My first week as a teacher at the Alabama School of Fine Arts was in some ways a lot like my first week as a student there years and years ago.
For those of you unfamiliar with the school, it’s a special school for students with talents in the arts and sciences. The students go to school from 8 a.m. to 4:30 p.m. (and that’s not counting extracurricular activities), the classes are very challenging, and they must maintain a certain grade point average or they’ll get kicked out of the school. In other words, ASFA students are under a lot of pressure.
Coming from an inner city public school where I had textbooks as old as my mom and classmates who couldn’t read, my first year at ASFA was one marked by culture shock and a deflated ego. I was no longer the smart kid at school because everyone was smart and most of my schoolmates were smarter than I was.
I can’t begin to describe the pressure I’ve felt my first week as a teacher as ASFA, but I must admit this is pressure I’ve put on myself. Teaching at such a prestigious school I feel as if I somehow have to know EVERYTHING and be THE authority on all things literature. I spent the week setting ridiculous goals for my lesson plans and feeling inadequate next to education gurus who have been teaching longer than I’ve been alive.
Fortunately, I’m surrounded my colleagues who tell me to Go home! when they see hanging around my classroom hunched over my computer long after I’ve taught my last period of the day. And the head of the English department (who is also my former teacher and the woman I credit with inspiring me to pursue a writing career) is the coolest boss on the planet and keeps reminding me to Chill out, have fun and make sure you have a life.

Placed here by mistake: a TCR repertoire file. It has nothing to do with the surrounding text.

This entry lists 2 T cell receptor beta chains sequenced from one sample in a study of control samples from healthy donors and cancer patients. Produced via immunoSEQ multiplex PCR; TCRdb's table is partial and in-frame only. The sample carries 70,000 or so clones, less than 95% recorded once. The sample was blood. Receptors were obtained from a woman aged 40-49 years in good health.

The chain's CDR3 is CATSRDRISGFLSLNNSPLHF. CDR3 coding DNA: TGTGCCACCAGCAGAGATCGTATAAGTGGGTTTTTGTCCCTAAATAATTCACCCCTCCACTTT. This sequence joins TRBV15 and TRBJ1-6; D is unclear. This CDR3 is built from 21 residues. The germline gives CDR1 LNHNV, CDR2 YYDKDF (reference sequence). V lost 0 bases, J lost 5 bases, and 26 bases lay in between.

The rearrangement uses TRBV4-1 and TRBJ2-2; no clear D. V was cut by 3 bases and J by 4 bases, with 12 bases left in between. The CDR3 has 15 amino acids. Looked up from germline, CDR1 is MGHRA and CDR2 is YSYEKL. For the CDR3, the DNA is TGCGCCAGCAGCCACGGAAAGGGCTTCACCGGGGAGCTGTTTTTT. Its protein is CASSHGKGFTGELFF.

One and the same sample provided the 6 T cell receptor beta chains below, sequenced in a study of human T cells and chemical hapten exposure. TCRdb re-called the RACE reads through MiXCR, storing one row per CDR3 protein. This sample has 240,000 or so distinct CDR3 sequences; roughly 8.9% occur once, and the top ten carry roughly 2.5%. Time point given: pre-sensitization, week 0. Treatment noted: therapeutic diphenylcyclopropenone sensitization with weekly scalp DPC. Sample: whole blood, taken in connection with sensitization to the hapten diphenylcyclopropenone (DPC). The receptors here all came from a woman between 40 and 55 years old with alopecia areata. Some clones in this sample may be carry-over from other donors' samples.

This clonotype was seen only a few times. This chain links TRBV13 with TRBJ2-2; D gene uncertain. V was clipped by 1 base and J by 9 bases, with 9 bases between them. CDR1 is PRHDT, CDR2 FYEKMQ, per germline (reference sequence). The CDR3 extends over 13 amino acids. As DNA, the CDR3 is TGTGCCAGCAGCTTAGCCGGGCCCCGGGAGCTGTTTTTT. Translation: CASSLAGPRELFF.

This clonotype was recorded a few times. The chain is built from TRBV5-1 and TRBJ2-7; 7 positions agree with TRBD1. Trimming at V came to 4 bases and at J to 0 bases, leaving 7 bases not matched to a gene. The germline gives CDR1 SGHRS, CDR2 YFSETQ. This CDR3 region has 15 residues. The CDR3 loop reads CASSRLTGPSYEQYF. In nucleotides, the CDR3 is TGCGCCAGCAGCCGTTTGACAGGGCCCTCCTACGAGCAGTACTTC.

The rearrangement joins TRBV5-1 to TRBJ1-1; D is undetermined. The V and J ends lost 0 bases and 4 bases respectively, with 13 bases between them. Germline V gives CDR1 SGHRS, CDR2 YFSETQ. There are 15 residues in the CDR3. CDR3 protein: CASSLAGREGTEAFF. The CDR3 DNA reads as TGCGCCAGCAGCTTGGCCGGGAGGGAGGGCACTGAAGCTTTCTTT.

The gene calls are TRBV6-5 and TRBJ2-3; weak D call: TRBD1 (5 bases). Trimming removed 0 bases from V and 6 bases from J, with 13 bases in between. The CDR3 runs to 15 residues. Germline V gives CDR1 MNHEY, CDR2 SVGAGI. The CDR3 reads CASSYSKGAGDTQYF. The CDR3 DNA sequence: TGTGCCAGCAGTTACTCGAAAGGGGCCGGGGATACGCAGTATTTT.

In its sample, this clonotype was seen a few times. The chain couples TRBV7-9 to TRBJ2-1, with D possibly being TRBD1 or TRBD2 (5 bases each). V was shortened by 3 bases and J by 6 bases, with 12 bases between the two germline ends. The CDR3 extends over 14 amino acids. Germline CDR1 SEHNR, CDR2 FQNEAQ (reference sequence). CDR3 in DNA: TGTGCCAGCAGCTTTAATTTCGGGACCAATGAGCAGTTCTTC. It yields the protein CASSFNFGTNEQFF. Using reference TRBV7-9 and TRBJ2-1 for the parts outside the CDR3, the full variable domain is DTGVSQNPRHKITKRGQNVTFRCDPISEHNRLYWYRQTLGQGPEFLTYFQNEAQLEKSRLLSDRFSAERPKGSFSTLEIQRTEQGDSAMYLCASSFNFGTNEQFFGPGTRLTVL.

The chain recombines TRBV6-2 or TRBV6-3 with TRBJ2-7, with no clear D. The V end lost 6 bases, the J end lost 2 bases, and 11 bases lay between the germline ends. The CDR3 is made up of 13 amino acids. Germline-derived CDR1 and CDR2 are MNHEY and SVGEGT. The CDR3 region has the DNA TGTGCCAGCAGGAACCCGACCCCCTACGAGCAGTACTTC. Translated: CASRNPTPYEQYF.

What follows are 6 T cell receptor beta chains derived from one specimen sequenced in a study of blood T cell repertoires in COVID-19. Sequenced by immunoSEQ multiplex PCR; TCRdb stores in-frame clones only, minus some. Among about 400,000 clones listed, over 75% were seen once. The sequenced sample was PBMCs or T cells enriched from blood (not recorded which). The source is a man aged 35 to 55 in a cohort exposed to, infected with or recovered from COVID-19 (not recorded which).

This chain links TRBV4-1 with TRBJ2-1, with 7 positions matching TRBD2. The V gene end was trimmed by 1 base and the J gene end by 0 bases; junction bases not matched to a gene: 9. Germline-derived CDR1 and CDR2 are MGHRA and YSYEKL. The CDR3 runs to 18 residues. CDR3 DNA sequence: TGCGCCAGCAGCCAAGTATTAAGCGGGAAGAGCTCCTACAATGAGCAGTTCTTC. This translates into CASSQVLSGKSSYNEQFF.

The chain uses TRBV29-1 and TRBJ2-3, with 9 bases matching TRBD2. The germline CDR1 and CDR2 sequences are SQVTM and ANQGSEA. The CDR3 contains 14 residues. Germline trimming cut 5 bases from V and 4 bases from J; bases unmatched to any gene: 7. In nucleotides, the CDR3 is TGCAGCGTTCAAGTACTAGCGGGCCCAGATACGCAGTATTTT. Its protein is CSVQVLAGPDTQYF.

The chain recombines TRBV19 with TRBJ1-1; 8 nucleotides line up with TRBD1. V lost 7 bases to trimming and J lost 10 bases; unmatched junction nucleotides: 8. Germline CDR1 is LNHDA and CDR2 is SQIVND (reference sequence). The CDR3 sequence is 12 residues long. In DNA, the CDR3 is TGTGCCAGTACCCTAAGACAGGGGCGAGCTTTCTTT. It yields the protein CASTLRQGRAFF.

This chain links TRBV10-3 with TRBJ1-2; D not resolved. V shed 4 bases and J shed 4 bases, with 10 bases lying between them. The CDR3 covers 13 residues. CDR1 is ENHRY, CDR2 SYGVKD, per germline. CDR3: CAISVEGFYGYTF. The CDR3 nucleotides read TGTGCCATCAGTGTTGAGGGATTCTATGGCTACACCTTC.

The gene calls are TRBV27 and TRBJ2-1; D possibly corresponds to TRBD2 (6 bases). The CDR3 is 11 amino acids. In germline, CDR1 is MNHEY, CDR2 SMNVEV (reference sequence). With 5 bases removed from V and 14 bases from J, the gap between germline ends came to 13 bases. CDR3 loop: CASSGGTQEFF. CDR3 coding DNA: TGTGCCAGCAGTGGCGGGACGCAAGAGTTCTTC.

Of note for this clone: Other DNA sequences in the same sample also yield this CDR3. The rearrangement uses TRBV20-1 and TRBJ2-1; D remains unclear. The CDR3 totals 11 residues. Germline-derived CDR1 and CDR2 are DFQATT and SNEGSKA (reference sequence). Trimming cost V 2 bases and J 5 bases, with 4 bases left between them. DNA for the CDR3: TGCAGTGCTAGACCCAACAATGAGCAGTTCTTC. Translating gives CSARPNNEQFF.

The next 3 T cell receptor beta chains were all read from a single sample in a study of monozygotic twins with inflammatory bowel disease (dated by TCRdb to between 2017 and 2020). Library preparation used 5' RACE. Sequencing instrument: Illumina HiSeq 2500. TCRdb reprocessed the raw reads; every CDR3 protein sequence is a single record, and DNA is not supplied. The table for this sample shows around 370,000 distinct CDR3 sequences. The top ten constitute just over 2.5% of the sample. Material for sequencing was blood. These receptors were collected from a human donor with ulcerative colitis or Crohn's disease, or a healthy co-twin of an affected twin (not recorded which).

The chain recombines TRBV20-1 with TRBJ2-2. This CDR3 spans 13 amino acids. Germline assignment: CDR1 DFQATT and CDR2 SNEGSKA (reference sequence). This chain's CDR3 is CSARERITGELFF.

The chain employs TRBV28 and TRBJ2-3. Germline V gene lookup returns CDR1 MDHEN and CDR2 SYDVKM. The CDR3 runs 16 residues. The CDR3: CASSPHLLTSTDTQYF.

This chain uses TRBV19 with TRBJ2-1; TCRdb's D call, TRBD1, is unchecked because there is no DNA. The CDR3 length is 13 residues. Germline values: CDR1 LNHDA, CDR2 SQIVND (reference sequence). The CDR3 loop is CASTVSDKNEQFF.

Best of all I am teaching an amazing group of kids. They are smart, engaging, eager to learn and determined to succeed. Despite the stress, they made this first week zip by and they’re always saying or doing something to make my day.
Friday, while my students were working on a creative response assignment, one girl turned to me and, out of the blue, said, “You know how I would describe your eyes? Hopeful. If I had to write something about you and I had to describe your eyes I would say they’re hopeful. They’re so bright and happy and when I look at them I see hope.”
I was so shocked it took me nearly a minute to respond. That was probably the nicest thing anyone has ever said to me in my entire life! And with that I realized how no matter how stressed I may get I am ridiculously blessed to teach at a school like ASFA because when I look into my students eyes, I see hope too.